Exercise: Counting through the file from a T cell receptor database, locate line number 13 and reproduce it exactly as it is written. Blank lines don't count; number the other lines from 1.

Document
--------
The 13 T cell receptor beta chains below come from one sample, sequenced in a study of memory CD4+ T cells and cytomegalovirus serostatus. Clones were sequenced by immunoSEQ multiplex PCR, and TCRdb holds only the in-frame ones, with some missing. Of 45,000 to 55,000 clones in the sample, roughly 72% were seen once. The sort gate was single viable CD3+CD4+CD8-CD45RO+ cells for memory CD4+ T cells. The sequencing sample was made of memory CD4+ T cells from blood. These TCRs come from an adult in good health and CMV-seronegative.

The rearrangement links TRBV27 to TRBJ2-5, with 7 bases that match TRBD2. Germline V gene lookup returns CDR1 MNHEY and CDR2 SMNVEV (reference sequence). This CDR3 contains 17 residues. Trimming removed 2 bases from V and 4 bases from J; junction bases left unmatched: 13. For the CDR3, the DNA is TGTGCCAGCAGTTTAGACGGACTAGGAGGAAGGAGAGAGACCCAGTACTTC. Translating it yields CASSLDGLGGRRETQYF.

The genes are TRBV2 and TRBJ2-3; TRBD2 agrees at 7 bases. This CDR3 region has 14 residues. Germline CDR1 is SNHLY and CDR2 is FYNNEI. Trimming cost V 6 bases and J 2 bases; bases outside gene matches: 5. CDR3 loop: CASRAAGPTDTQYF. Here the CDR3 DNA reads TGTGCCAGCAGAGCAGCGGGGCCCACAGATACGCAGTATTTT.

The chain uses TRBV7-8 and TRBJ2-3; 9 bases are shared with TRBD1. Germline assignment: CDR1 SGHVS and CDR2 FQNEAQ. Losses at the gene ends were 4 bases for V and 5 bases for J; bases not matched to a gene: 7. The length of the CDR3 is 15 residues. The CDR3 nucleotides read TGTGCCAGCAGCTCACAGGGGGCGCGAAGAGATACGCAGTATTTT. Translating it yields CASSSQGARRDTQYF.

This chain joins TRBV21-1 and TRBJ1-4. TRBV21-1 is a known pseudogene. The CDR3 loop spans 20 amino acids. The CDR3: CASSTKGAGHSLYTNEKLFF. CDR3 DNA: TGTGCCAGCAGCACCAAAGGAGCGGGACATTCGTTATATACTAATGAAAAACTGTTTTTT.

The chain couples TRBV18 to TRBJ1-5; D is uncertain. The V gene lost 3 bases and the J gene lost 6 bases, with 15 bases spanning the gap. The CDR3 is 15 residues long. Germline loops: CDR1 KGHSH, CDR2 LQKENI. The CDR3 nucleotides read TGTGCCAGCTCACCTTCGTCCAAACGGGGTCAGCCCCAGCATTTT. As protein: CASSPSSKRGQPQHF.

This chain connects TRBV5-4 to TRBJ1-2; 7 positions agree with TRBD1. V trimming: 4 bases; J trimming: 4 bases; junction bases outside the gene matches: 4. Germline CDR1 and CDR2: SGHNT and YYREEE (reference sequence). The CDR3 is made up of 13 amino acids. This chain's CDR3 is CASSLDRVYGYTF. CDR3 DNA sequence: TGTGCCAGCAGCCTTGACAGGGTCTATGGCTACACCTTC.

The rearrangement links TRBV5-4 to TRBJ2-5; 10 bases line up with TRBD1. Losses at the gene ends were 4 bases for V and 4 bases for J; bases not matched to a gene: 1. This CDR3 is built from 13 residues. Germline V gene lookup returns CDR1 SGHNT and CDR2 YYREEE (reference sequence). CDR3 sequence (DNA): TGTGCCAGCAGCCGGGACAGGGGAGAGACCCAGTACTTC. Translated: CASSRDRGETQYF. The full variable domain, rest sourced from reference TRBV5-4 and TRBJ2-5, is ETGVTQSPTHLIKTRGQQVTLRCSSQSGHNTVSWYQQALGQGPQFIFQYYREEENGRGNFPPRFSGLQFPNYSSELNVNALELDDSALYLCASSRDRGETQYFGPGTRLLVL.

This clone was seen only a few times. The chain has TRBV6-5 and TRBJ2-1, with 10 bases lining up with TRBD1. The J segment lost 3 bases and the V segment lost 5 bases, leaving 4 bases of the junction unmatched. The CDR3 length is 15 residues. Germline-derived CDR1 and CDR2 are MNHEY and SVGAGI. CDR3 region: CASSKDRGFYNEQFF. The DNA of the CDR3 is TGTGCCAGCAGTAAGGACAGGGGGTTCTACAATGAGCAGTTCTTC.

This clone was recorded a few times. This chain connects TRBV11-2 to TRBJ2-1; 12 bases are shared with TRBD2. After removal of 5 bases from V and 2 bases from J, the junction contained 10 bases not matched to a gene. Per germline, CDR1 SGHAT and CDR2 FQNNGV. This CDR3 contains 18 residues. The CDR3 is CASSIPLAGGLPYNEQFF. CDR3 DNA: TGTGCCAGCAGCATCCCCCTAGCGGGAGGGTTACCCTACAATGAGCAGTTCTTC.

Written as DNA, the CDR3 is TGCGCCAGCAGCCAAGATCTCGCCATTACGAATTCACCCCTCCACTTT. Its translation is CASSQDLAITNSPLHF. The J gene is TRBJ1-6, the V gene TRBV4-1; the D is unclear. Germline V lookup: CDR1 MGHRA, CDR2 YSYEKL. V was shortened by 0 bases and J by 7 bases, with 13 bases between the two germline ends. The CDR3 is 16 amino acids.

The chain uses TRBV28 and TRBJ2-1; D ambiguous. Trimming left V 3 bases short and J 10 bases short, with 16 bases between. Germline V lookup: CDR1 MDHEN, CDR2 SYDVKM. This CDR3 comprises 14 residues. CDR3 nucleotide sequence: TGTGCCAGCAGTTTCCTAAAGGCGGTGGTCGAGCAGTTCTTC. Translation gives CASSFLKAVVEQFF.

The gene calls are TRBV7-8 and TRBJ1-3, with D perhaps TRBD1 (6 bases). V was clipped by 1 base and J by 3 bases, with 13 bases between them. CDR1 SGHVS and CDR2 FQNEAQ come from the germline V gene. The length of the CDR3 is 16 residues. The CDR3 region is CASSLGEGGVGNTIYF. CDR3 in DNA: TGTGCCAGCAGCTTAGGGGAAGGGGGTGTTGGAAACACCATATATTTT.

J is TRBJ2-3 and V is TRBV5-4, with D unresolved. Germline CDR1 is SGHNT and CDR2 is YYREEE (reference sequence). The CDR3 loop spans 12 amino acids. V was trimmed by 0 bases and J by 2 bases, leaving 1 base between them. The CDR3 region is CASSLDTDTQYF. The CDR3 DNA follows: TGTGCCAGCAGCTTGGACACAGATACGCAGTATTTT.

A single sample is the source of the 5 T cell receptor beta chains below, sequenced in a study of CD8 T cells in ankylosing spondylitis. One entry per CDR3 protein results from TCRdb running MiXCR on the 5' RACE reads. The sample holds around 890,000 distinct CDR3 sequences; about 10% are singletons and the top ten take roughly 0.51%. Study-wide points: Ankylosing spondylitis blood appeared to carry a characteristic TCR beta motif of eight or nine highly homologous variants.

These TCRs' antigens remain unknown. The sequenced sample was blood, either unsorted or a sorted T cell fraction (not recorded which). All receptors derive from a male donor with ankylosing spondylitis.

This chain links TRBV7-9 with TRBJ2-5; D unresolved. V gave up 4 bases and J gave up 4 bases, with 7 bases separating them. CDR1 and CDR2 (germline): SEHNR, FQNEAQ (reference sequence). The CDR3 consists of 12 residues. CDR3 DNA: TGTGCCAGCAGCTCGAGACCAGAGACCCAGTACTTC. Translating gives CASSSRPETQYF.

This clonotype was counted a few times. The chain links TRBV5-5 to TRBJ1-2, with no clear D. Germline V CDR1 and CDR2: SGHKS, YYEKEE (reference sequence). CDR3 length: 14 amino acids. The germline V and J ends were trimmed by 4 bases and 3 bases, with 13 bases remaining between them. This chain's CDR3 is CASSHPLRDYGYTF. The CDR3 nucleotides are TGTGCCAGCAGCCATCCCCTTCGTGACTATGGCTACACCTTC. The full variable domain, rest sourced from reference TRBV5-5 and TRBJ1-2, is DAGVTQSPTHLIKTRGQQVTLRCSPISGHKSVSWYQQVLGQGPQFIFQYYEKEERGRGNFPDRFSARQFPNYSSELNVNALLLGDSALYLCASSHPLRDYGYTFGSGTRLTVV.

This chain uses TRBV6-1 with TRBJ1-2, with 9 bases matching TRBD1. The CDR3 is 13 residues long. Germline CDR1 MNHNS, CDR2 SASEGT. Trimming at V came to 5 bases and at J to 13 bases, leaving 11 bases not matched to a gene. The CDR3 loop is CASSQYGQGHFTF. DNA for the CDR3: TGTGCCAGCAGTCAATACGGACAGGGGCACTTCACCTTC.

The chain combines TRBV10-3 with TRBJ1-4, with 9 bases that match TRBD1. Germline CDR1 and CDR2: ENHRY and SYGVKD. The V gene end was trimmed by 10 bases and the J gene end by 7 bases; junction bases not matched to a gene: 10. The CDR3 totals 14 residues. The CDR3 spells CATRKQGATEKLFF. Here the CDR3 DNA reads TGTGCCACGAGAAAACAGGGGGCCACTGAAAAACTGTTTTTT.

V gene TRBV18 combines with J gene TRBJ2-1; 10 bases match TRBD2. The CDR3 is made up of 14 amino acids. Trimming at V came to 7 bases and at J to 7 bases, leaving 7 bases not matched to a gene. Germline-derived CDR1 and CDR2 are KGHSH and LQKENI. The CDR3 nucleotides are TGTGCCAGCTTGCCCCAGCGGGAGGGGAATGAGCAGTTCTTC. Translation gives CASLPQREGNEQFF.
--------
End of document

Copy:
The gene calls are TRBV7-8 and TRBJ1-3, with D perhaps TRBD1 (6 bases). V was clipped by 1 base and J by 3 bases, with 13 bases between them. CDR1 SGHVS and CDR2 FQNEAQ come from the germline V gene. The length of the CDR3 is 16 residues. The CDR3 region is CASSLGEGGVGNTIYF. CDR3 in DNA: TGTGCCAGCAGCTTAGGGGAAGGGGGTGTTGGAAACACCATATATTTT.